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An investigation of sign dysarthria

Tyrone, M. E. (2004). An investigation of sign dysarthria. (Unpublished Doctoral thesis, City, University of London)


This study explores the nature of sign production in individuals with neurogenic movement disorders. The research goals are to broadly define the phenomenon of dysarthria in signed language; to determine whether anything other than the set of articulators involved differentiates it from dysarthria in spoken language; and to delineate the differences between sign dysarthria and apraxia, and between sign dysarthria and disruption of simple limb movements. In the same way that hearing people may exhibit speech dysarthria in the absence of oral apraxia, deaf signers may, in some cases, exhibit sign dysarthria in the absence of higher level ideomotor impairments. Conversely, just as many movement disorders are more apparent in speech than in simple limb movements, sign dysarthria may also arise in the absence of severe impairment of simple movements, such as reaching or pointing. An ancillary question that this research addresses is the establishment of articulatory measures of sign dysarthria, and of normal signing.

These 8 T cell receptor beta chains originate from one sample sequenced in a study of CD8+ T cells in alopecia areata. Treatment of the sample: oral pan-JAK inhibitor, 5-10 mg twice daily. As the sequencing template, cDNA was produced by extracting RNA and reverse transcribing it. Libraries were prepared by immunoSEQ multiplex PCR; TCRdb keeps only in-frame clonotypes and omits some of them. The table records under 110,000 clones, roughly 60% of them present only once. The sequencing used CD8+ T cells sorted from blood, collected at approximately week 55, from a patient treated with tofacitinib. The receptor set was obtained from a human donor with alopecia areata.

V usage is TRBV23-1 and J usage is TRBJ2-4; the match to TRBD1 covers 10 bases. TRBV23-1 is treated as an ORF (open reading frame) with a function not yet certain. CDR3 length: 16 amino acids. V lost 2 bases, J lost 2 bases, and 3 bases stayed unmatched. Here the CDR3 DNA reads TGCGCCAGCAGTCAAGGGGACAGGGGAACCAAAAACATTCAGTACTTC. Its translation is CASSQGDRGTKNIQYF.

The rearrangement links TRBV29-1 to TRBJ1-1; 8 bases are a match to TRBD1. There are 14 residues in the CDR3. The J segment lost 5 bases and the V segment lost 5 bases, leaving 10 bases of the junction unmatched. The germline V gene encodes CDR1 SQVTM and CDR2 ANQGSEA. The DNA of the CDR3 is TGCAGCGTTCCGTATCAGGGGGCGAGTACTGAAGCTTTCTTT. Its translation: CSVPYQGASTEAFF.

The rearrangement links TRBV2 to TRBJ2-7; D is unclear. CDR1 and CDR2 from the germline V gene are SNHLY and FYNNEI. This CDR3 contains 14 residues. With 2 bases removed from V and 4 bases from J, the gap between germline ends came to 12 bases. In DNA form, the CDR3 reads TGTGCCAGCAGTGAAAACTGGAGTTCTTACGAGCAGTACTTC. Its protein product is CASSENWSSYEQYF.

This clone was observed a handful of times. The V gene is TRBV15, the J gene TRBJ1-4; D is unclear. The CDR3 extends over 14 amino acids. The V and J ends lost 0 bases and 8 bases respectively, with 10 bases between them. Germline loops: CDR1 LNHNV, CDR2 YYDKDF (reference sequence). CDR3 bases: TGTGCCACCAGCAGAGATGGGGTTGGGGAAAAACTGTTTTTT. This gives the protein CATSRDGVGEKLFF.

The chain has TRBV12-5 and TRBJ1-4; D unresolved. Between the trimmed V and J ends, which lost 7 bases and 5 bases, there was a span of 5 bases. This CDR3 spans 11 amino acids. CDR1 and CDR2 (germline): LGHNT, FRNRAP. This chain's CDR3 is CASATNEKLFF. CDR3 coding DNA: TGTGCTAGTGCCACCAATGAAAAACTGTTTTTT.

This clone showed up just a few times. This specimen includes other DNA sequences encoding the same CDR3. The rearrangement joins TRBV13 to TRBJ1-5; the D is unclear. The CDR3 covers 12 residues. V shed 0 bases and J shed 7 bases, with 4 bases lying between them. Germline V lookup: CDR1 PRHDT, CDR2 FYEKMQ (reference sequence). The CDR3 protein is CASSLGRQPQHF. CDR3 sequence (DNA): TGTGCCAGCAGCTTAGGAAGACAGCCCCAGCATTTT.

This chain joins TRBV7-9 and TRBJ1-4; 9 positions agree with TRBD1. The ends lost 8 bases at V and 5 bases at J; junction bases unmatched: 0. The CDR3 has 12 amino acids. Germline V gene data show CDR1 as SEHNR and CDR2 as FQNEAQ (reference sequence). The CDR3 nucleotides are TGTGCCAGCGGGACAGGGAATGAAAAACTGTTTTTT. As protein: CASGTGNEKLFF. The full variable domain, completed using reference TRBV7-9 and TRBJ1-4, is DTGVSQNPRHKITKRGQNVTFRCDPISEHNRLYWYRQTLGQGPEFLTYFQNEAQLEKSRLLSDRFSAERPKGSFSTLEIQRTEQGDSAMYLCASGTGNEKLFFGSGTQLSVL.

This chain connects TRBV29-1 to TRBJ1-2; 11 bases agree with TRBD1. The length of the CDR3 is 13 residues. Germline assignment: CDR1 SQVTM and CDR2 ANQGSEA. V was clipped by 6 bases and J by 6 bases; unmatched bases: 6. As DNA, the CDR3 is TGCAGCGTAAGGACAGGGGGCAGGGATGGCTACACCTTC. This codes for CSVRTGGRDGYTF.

Findings from this study indicate that dysarthria, as distinct from apraxia, aphasia, and loss of simple movement, does manifest itself in sign language, which suggests that speech motor control research should eschew models of dysarthria framed around specific articulators, in favour of those that emphasize patterns of movement. However, just as dysarthria is not articulator-specific, it is also not fundamentally linguistic in nature. The reason that dysarthria can occur in either a vocal or a manual language modality is because both use very rapid, complex, co-ordinated movements. The movement speed and complexity facilitate the rapid information transfer that is necessary for any linguistic system, but that does not make disruptions to it inherently linguistic. One would predict that subjects with dysarthria would also be impaired at any task with similar motor demands, but since few normal activities require such a high level of movement precision, deficits manifest themselves primarily in speech or sign.

Publication Type: Thesis (Doctoral)
Subjects: R Medicine > RZ Other systems of medicine
Departments: School of Health & Psychological Sciences > Language & Communication Science
School of Health & Psychological Sciences > School of Health & Psychological Sciences Doctoral Theses
Doctoral Theses
[thumbnail of Tyrone thesis 2004 PDF-A.pdf]
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